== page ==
Sacred space

It’s been a while since I have been in this space. More than half a year. Late spring, plus summer and autumn have all passed on a spinning plate that wobbles somewhat precariously on some of my fingers whilst my other fingers attempt to weave the myriad threads of Day-To-Day Life, and my mind is scattered in a hundred places. And my ears try to attend to quite a few voices.

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Now we are sliding into winter where I live. Samhain-tide, I call this: the time from October’s Vanishing Moon (the waning crescent – the last quarter) to that of November. This winter seems to have come early with that chilly, biting kind of wind that makes you squint and chaps your hands as it dances around you like a playful toddler who wants to have fun but hasn’t quite learnt that teeth and nails hurt people! Samhain-tide is a sacred, liminal time where I say goodbye to the year – and with it the dreams I didn’t fulfil, the mistakes I made and hard memories that I’d like to bury. I picture them mushing into a sludge along with all the fallen leaves then sinking down into the earth, their secrets becoming the lessons that will nourish the seeds that grow next year. I look forward to that renewal.

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It’s a sacred time, these death-throes, and I find it’s easy to be tempted to skip over it and start focusing on the festive season, to start all the planning and making and buying and counting down. The shops lure us to do this from so early on. I find it sad not to give this time it’s own space, that we turn away from whatever song it has to sing – even if it’s not the prettiest song, and is often whispered.

I wonder if a parallel could be drawn between our society’s skipping-over of the year’s dying, and how we don’t talk about – or we make taboo – old-age and death of us as people.

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So I’ve tried to resist the festive magazines and refuse to eat a mince pie yet, until I’ve finished my Samhain-ing. I’ve been connecting with the slowness of this time, enjoying the invitation of the dark afternoons to cosy up and light candles, savouring the remains of Autumn’s beauty. (Like the revelation I had this week of how I prefer the deep red of the hawthorn and rowan berries now to their more scarlet hue earlier on). Protecting space as sacred can be hard though – whether that space is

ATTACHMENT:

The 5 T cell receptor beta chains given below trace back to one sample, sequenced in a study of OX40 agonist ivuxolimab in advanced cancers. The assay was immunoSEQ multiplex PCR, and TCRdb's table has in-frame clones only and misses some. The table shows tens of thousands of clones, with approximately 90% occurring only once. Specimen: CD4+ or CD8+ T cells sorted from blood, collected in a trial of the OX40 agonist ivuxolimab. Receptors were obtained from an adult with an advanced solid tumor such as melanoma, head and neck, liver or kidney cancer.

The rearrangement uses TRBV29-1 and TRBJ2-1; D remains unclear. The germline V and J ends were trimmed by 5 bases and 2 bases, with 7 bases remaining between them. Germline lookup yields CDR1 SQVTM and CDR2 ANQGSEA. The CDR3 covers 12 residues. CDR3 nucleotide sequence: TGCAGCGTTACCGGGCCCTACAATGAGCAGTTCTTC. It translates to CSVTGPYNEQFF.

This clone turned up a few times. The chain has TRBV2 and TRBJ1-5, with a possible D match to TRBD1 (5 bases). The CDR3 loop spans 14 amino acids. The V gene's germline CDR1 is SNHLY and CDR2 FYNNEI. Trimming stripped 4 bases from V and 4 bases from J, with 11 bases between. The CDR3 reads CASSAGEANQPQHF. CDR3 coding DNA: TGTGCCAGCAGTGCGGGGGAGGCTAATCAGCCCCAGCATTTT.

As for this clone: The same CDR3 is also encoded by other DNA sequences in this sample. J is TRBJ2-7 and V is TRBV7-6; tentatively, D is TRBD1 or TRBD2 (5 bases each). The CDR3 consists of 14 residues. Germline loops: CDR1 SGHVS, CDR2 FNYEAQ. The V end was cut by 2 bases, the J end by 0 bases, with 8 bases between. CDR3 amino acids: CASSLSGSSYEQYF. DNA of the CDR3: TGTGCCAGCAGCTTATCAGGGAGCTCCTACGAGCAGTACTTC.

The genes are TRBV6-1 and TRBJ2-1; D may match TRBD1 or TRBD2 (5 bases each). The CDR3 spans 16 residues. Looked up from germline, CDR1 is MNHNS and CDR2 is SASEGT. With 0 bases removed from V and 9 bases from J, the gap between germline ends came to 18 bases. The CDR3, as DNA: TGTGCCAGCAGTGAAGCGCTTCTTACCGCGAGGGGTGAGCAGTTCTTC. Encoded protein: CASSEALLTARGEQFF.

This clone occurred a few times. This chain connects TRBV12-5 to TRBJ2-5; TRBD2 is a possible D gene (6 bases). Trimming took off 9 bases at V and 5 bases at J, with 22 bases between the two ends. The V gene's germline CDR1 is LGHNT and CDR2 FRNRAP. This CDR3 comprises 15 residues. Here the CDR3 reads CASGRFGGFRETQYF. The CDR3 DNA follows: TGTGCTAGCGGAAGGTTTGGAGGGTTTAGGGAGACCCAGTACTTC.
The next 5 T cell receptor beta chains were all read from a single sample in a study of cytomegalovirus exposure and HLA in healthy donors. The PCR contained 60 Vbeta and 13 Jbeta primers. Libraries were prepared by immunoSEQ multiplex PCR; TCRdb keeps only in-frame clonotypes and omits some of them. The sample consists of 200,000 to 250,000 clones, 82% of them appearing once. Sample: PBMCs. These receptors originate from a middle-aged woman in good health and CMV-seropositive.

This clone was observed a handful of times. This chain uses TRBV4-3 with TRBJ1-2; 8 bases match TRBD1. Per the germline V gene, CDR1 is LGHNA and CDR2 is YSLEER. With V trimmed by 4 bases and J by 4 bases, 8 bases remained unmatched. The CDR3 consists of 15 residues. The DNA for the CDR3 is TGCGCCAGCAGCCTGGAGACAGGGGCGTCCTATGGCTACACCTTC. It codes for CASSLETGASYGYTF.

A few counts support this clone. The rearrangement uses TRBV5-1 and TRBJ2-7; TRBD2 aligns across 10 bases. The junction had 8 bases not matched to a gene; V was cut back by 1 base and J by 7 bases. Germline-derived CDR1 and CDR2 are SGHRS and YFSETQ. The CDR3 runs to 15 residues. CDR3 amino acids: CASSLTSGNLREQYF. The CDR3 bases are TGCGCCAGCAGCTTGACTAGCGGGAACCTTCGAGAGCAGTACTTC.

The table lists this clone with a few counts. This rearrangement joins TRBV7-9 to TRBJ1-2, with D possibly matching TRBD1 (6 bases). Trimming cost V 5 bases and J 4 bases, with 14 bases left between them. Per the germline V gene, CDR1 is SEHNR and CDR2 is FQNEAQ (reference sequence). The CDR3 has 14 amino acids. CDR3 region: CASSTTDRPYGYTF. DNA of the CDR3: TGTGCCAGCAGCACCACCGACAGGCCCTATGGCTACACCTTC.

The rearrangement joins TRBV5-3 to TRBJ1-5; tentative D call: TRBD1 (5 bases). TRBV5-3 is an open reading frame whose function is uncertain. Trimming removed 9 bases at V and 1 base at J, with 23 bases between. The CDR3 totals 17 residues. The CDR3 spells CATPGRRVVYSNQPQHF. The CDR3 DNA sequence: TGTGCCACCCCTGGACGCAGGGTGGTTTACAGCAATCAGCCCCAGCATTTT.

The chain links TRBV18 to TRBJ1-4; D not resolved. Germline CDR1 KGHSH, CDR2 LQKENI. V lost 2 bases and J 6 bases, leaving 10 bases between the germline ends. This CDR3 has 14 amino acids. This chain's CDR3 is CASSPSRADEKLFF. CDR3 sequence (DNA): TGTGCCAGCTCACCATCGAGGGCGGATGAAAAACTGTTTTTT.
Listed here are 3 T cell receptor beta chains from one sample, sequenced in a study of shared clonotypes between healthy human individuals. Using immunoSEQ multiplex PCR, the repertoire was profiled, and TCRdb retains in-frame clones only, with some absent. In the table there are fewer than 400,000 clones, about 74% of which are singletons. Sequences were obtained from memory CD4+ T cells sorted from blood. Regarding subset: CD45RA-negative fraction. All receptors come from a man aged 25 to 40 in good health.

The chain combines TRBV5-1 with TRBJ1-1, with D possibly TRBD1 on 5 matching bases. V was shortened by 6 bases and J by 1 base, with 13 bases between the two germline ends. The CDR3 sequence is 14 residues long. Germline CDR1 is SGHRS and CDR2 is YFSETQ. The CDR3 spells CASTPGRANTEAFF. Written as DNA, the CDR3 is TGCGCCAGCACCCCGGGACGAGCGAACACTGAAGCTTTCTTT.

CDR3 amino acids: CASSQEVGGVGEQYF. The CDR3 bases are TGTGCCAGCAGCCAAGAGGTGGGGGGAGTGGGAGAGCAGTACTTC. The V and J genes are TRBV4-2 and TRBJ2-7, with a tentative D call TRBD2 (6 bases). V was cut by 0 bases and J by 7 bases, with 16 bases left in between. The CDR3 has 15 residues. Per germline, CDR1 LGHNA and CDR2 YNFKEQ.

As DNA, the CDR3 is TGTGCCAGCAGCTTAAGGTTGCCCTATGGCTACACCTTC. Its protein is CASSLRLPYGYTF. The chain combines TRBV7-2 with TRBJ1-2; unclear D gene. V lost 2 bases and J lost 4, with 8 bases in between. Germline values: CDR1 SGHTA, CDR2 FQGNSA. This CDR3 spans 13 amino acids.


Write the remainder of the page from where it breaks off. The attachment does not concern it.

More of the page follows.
• a period of time in the calendar,
  • the “space” amidst all life’s to-do lists for self-care and spiritual practice,
  • personal space when your loved ones need endless hugs,
  • emotional space from those who are wearing you down a little,
  • physical space (say, protecting the nature table from being dismantled by the now-mobile baby!),
  • geographical space such as the land and water that those at Standing Rock are trying so very hard to protect,
  • mental space,
  • creative space.
  • And online space to come here and tell you all about it.

But I guess doing so is part of what makes it sacred.

Welcome back. Happy winter  ♥ ♥

Samhain soup

We set aside Sunday (1st November) as our family Samhain day. I’d baked a cake beforehand (discovering that carob and blackberries go really deliciously together!), and I’d made some soup. Samhain soup. The idea had come from The Radical Homemaker blog, where a recent post described how she makes an annual Samhain Stew. The broth is made from bones from the various animals they raise on their farm, plus some other ingredients that they grow, and the family remember with gratitude the animals that they’ve raised, as well as their broader harvest – and their ancestors.